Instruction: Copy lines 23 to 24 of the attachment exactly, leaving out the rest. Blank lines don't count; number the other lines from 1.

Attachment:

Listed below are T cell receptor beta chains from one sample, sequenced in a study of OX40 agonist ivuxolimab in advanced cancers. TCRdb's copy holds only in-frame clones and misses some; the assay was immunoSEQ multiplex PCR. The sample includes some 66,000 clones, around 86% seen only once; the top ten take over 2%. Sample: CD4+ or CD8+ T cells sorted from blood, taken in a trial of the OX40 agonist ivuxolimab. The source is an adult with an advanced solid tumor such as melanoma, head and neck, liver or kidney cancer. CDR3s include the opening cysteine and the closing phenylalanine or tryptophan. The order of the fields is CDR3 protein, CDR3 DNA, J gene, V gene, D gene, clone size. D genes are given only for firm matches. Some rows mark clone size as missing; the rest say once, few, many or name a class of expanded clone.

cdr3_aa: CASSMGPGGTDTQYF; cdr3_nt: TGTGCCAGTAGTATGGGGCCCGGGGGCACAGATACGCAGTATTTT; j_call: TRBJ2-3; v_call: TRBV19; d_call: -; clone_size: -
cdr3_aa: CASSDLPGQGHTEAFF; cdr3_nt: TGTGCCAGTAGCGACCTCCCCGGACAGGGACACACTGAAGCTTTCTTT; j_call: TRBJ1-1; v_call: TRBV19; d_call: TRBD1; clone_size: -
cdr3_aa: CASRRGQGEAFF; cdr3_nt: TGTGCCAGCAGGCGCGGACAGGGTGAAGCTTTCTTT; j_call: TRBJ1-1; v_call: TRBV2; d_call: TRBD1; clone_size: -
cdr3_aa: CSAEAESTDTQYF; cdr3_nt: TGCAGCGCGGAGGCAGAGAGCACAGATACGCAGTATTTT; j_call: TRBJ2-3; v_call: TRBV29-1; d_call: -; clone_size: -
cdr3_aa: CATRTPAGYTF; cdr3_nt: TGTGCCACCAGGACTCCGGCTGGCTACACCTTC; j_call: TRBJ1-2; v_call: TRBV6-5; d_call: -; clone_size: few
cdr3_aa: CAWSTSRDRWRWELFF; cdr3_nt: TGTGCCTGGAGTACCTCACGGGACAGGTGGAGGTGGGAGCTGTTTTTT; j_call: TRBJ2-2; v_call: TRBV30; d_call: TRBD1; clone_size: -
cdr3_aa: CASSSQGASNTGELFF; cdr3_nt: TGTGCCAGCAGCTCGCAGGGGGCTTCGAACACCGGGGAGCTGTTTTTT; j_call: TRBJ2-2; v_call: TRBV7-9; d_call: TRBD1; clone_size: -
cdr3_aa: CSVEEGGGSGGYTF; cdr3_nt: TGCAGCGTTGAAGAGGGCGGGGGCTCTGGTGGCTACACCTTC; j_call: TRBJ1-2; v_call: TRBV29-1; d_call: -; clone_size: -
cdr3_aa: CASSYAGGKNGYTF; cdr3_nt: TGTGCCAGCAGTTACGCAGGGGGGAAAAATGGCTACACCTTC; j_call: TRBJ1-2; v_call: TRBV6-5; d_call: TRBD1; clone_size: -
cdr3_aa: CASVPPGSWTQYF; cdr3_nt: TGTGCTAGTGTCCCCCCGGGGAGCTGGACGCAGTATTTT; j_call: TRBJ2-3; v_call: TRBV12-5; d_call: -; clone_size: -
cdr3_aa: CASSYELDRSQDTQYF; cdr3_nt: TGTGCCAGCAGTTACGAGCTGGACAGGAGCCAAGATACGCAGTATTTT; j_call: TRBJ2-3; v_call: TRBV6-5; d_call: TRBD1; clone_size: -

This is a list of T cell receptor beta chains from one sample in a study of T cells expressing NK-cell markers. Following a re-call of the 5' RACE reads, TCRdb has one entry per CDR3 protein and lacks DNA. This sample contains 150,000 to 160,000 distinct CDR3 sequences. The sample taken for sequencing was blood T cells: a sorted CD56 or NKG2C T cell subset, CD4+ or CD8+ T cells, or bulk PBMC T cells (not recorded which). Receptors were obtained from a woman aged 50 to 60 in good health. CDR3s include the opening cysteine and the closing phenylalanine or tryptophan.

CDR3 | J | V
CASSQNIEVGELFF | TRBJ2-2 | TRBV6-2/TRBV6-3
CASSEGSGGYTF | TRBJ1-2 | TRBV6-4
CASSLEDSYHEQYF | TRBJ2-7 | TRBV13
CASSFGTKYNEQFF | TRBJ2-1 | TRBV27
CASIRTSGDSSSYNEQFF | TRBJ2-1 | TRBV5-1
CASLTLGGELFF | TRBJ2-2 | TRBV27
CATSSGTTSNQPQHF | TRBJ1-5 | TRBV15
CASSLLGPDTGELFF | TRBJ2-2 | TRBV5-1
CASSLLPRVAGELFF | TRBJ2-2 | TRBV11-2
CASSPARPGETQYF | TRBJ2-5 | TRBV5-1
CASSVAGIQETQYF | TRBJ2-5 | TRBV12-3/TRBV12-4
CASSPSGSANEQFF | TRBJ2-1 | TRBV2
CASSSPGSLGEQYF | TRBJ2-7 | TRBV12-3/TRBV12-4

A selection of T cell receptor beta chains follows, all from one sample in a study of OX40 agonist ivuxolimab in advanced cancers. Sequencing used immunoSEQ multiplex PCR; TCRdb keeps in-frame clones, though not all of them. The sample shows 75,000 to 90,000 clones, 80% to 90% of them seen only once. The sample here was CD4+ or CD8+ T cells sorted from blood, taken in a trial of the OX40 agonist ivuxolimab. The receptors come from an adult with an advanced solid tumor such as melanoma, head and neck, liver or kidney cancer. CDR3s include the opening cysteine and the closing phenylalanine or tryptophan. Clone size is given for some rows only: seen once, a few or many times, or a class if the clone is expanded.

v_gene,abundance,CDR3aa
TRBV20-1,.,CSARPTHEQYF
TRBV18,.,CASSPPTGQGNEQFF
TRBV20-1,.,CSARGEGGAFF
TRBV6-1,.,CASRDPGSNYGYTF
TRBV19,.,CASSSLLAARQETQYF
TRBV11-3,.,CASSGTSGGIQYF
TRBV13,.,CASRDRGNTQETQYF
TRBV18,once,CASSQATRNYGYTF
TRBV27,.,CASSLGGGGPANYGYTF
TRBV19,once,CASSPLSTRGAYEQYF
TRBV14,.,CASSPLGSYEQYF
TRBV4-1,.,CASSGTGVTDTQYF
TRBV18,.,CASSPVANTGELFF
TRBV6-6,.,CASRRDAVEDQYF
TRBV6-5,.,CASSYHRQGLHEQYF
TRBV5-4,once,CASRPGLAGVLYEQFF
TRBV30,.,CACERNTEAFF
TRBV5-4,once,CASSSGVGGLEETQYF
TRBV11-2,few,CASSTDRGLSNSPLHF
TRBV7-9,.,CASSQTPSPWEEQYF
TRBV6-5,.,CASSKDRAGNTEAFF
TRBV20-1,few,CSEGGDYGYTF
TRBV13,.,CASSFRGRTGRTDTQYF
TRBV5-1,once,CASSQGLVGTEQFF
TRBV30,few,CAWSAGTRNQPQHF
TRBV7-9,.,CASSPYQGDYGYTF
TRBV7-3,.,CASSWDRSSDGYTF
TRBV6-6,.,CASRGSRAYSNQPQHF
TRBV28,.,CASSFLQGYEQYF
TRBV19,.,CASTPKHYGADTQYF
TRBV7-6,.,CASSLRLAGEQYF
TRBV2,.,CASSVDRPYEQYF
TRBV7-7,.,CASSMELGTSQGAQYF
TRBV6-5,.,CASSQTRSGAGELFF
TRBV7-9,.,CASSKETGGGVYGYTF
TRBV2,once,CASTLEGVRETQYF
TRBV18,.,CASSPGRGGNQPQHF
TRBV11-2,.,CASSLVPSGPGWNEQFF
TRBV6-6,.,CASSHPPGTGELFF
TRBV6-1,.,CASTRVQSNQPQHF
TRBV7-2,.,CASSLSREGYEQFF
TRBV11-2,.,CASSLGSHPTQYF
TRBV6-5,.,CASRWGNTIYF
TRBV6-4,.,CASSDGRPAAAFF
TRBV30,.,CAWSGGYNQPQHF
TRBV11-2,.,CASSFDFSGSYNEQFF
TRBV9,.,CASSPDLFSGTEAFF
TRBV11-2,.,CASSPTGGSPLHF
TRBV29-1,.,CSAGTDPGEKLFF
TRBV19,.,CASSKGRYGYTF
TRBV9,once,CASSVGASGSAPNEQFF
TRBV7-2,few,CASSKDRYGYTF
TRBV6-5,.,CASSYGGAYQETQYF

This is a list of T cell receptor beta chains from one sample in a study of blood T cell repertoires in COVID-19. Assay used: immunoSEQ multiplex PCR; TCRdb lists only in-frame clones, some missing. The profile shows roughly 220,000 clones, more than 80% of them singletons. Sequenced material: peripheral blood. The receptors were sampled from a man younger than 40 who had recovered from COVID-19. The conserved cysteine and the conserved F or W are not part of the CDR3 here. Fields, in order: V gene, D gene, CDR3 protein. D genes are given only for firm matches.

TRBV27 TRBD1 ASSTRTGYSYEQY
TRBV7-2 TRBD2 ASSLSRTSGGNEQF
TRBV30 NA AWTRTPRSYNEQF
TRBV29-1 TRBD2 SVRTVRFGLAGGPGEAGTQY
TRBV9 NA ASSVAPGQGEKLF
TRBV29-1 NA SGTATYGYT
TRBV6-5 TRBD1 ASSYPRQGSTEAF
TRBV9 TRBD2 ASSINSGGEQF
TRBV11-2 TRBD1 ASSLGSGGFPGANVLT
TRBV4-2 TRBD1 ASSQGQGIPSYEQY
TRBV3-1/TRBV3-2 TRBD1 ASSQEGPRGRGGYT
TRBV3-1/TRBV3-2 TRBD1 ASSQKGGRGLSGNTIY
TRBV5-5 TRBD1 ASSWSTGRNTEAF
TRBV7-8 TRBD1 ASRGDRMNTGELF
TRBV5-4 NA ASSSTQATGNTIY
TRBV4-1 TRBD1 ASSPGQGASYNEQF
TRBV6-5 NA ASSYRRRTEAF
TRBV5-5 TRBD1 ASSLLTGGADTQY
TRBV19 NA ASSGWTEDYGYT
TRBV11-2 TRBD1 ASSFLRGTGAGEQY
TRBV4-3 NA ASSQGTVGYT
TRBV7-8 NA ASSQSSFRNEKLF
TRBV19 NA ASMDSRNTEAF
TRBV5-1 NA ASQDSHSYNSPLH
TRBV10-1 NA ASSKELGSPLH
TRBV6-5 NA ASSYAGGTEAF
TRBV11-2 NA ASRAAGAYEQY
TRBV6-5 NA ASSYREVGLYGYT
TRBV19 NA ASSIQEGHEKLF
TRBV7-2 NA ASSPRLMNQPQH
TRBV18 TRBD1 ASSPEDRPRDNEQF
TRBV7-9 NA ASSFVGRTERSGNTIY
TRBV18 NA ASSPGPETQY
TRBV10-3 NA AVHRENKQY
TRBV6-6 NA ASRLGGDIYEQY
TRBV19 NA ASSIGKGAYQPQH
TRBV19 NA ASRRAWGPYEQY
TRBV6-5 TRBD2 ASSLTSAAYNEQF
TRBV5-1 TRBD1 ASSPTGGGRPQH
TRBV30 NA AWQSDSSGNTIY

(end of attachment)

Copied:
CASSLLPRVAGELFF | TRBJ2-2 | TRBV11-2
CASSPARPGETQYF | TRBJ2-5 | TRBV5-1